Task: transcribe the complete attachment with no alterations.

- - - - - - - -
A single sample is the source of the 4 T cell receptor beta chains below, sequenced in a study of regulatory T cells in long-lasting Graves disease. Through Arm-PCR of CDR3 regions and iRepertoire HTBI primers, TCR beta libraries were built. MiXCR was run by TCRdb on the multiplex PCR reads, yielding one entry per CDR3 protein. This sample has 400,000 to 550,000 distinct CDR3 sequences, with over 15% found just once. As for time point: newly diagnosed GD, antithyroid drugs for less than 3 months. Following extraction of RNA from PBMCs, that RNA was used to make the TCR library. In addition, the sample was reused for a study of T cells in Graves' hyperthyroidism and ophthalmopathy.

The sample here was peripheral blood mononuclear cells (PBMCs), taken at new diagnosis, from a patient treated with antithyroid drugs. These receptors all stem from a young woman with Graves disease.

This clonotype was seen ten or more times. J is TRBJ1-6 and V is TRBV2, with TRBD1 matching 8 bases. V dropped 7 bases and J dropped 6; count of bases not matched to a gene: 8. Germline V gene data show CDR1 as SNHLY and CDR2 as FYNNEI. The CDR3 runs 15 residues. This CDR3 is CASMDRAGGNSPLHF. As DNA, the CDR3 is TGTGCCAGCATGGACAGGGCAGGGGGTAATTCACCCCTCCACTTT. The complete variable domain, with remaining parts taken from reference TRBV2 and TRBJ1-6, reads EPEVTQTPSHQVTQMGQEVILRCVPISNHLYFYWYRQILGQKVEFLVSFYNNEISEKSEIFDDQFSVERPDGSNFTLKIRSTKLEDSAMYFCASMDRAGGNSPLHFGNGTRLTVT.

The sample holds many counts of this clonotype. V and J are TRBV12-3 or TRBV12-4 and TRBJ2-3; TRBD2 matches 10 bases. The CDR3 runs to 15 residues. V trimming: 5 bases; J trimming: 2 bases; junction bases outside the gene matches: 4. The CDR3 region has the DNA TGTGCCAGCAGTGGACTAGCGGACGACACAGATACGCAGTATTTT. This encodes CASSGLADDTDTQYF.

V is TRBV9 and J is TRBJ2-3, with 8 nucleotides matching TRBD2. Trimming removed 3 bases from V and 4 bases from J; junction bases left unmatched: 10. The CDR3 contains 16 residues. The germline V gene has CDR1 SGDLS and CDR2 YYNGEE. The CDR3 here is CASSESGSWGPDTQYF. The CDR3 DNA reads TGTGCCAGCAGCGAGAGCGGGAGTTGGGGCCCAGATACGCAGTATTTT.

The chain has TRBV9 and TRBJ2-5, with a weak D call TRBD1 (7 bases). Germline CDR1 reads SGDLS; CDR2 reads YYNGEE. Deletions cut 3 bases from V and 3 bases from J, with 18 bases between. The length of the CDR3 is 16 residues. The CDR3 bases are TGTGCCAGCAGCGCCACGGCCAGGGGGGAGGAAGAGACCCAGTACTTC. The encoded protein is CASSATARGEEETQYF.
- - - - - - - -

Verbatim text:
A single sample is the source of the 4 T cell receptor beta chains below, sequenced in a study of regulatory T cells in long-lasting Graves disease. Through Arm-PCR of CDR3 regions and iRepertoire HTBI primers, TCR beta libraries were built. MiXCR was run by TCRdb on the multiplex PCR reads, yielding one entry per CDR3 protein. This sample has 400,000 to 550,000 distinct CDR3 sequences, with over 15% found just once. As for time point: newly diagnosed GD, antithyroid drugs for less than 3 months. Following extraction of RNA from PBMCs, that RNA was used to make the TCR library. In addition, the sample was reused for a study of T cells in Graves' hyperthyroidism and ophthalmopathy.

The sample here was peripheral blood mononuclear cells (PBMCs), taken at new diagnosis, from a patient treated with antithyroid drugs. These receptors all stem from a young woman with Graves disease.

This clonotype was seen ten or more times. J is TRBJ1-6 and V is TRBV2, with TRBD1 matching 8 bases. V dropped 7 bases and J dropped 6; count of bases not matched to a gene: 8. Germline V gene data show CDR1 as SNHLY and CDR2 as FYNNEI. The CDR3 runs 15 residues. This CDR3 is CASMDRAGGNSPLHF. As DNA, the CDR3 is TGTGCCAGCATGGACAGGGCAGGGGGTAATTCACCCCTCCACTTT. The complete variable domain, with remaining parts taken from reference TRBV2 and TRBJ1-6, reads EPEVTQTPSHQVTQMGQEVILRCVPISNHLYFYWYRQILGQKVEFLVSFYNNEISEKSEIFDDQFSVERPDGSNFTLKIRSTKLEDSAMYFCASMDRAGGNSPLHFGNGTRLTVT.

The sample holds many counts of this clonotype. V and J are TRBV12-3 or TRBV12-4 and TRBJ2-3; TRBD2 matches 10 bases. The CDR3 runs to 15 residues. V trimming: 5 bases; J trimming: 2 bases; junction bases outside the gene matches: 4. The CDR3 region has the DNA TGTGCCAGCAGTGGACTAGCGGACGACACAGATACGCAGTATTTT. This encodes CASSGLADDTDTQYF.

V is TRBV9 and J is TRBJ2-3, with 8 nucleotides matching TRBD2. Trimming removed 3 bases from V and 4 bases from J; junction bases left unmatched: 10. The CDR3 contains 16 residues. The germline V gene has CDR1 SGDLS and CDR2 YYNGEE. The CDR3 here is CASSESGSWGPDTQYF. The CDR3 DNA reads TGTGCCAGCAGCGAGAGCGGGAGTTGGGGCCCAGATACGCAGTATTTT.

The chain has TRBV9 and TRBJ2-5, with a weak D call TRBD1 (7 bases). Germline CDR1 reads SGDLS; CDR2 reads YYNGEE. Deletions cut 3 bases from V and 3 bases from J, with 18 bases between. The length of the CDR3 is 16 residues. The CDR3 bases are TGTGCCAGCAGCGCCACGGCCAGGGGGGAGGAAGAGACCCAGTACTTC. The encoded protein is CASSATARGEEETQYF.